Accelerating Enterprise IT Transformation

The ways in which individuals and teams in organizations work are generally recognized as critical to how modern enterprises can sustainably deliver technology. This is because this allows organizations to enable and delight their customers (both internal and external), while maintaining profitability and agility.

But it remains challenging for IT organizations to achieve the ‘value flywheel’ effect – the idea that the more we invest in technology, the quicker it should be able to deliver technology-enabled solutions. Instead, many enterprise IT organizations find it takes increasingly longer, and requires more resources, to deliver more technology solutions over time, given the historical investment in IT.

Adopting a product mindset

Organizations seeking to modernize enterprise IT operations are increasingly moving towards ways of working that treat enterprise IT solutions as customer-focused digital products, with a technology-enabled governance structure and operating model that brings traditional project and program management together with digital product management. There are multiple reasons for this, including:

  • Growing dependency on SaaS and PaaS products for business technology solutions.
  • Increasing focus on integration and orchestration of products into multiple enterprise workflows.
  • The need for enterprise IT to sustainably provide platforms for continuous digital innovation.

A product-centric approach enables organizations to explicitly measure and manage the technology value fly-wheel effect for their enterprise, as well as provide both their internal and external customers, partners and stakeholders with a platform for innovation.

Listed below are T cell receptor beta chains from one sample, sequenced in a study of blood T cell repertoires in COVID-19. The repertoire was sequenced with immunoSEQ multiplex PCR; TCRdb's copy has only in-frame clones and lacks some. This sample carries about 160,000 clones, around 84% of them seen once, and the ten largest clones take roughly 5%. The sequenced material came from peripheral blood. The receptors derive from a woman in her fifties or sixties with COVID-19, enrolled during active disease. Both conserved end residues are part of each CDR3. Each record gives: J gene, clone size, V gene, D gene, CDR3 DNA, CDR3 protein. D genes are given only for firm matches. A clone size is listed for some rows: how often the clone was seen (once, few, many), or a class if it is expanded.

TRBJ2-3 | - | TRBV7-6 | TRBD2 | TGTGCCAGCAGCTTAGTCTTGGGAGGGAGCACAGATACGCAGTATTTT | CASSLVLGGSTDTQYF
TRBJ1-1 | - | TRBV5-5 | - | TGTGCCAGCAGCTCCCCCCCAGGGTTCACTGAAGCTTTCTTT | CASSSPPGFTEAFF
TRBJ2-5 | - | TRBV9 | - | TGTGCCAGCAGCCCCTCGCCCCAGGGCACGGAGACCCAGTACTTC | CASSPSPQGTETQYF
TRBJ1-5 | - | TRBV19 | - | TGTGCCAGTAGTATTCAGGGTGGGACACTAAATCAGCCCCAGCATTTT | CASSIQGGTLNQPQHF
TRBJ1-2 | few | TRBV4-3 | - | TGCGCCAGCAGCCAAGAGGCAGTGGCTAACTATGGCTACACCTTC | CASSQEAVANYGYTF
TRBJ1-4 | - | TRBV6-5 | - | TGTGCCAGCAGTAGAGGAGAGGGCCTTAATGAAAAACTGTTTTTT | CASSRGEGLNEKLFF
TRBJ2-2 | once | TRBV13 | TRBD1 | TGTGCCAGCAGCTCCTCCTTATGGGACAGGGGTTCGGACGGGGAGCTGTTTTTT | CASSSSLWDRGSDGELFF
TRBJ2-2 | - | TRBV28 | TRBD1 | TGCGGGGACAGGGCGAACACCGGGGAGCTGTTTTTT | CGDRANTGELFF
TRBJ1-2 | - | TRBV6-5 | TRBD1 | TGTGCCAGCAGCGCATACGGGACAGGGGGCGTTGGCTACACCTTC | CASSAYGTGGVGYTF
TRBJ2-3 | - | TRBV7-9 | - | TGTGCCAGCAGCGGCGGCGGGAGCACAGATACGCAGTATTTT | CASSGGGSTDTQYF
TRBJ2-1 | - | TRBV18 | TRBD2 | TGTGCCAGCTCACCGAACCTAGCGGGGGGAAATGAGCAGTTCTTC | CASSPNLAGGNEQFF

Enterprise organizations can adopt a ‘crawl, walk, run’ approach to maturing their digital product capabilities, with an initial focus on foundational digital products that enable development of both market-facing and internal functions (crawl), then developing digital products delivering internal-facing functions (walk) and finally market-facing (run) functions.

Lines of business may also drive market-facing digital product development, but success is often highly dependent on the overall enterprise digital product mindset maturity.

The below diagram, based on concepts expressed in The Open Group’s white paper on the Shift to Digital Product shows the different perspectives:

Figure 1: Digital product portfolio perspectives

The role of automation in enterprise transformation

IT has historically underinvested in tooling to perform more effectively. The expression “the cobbler’s children have no shoes” has often applied to IT departments: while under pressure to meet business timelines, IT is often unable to present a business case for automating its own processes.

Only when there is a critical mass of enterprise stakeholders will IT start investing in automation – and often, these stakeholders are not aligned along any specific vision for how end-to-end IT processes should work. The result is fragmented IT processes that (mostly) serve individual functions well but ultimately introduce friction into end-to-end IT processes that impede innovation and agility.

Consequently, proponents of modern ways of working deal with maximizing flow, by focusing IT process design on team API (Application Programming Interface) and building a strategy that enables self-service delivery of enterprise IT products and services, which are, in turn, enabled by intentional automation.

A key tenet for transforming enterprise IT to a digital product model is to put automation at the core of the transformation objectives, which ultimately serves to reduce friction, improve feedback, provide more reusable and consumable technical building blocks and enable continuous alignment of enterprise digital product delivery with business goals and objectives.